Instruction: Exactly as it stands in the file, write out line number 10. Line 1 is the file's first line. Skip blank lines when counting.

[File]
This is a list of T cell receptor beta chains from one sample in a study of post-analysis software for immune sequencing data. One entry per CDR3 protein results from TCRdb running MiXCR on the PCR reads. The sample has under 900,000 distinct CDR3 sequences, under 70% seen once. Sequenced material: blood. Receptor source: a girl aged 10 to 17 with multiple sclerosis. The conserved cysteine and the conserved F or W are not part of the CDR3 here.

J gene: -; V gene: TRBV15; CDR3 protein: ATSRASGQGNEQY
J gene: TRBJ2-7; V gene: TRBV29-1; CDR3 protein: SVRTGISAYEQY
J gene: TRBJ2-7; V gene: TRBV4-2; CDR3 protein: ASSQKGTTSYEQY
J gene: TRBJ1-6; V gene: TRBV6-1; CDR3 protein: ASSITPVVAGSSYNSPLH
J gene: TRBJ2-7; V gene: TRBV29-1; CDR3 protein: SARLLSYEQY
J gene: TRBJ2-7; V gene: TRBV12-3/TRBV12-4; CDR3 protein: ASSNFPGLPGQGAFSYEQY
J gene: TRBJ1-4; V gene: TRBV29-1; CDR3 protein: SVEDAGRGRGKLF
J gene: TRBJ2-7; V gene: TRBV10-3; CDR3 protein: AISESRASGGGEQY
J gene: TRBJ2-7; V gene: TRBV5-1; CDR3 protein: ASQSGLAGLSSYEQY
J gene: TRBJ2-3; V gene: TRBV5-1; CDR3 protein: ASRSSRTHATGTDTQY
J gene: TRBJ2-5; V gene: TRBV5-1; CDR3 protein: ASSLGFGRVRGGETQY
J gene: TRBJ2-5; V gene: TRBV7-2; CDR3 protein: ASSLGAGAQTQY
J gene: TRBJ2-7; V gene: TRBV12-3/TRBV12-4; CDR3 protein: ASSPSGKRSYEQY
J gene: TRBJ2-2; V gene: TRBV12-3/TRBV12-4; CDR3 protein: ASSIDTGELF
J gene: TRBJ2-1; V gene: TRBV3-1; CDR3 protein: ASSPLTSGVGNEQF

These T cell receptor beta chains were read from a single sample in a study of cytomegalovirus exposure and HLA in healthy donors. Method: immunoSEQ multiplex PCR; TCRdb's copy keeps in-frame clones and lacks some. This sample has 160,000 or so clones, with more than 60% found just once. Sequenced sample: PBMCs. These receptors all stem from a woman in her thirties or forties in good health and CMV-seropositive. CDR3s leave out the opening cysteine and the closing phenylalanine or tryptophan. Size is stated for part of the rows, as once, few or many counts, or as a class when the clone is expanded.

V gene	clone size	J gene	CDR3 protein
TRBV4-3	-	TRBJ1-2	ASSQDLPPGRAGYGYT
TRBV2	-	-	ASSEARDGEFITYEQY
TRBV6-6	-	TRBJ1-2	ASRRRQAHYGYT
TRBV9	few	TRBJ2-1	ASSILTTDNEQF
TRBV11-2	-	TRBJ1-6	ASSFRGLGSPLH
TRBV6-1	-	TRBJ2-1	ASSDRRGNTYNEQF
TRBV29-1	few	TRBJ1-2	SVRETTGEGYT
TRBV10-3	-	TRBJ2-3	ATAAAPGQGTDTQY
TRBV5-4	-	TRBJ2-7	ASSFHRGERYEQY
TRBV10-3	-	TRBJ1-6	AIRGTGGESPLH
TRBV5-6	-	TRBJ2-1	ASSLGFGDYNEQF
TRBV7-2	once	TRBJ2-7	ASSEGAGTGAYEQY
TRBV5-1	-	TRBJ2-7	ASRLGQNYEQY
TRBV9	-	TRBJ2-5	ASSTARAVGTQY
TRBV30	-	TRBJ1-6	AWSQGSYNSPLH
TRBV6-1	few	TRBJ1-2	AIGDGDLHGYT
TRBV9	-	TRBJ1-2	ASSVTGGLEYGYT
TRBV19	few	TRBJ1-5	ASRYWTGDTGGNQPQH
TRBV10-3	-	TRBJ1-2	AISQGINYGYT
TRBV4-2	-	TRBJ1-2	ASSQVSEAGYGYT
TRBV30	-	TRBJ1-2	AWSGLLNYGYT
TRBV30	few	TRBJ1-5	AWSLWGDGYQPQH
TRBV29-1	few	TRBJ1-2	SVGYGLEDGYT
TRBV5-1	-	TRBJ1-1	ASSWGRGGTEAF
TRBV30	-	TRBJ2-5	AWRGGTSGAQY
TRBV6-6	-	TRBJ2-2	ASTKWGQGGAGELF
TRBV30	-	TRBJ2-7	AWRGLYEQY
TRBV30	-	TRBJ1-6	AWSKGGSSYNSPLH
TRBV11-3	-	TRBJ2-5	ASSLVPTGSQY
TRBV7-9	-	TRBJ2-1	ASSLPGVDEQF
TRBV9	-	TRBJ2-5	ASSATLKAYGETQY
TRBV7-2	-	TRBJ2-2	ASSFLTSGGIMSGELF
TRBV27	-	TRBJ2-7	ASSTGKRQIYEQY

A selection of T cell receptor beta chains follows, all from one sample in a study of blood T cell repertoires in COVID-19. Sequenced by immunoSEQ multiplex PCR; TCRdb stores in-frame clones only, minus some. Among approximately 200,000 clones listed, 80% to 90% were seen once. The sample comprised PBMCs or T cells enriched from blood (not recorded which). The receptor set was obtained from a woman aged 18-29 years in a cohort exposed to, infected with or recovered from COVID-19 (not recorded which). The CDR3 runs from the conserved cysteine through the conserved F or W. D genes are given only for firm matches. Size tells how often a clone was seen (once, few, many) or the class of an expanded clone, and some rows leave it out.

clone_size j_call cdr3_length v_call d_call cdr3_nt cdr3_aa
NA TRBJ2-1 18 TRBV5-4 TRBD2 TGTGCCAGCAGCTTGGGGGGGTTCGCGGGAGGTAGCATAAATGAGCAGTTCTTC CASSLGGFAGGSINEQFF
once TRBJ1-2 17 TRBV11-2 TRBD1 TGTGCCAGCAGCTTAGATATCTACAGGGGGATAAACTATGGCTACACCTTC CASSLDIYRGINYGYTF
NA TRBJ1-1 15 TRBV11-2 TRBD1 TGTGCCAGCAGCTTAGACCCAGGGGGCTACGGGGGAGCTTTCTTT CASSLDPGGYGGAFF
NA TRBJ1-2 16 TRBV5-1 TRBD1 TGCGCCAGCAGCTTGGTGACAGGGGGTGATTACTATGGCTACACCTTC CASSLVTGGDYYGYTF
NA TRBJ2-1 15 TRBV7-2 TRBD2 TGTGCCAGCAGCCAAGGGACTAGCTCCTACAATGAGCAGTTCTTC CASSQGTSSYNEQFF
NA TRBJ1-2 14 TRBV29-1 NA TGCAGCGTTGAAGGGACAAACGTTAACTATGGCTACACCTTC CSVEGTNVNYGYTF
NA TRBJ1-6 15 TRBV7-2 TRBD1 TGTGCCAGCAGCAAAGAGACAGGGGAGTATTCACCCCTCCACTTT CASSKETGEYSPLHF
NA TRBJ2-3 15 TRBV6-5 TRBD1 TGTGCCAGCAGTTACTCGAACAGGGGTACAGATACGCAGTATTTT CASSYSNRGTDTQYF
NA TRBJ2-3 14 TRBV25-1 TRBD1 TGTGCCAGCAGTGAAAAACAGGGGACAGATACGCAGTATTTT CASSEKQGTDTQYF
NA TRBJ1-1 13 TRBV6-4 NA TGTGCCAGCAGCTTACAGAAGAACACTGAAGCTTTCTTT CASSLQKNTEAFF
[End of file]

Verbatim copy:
J gene: TRBJ2-7; V gene: TRBV5-1; CDR3 protein: ASQSGLAGLSSYEQY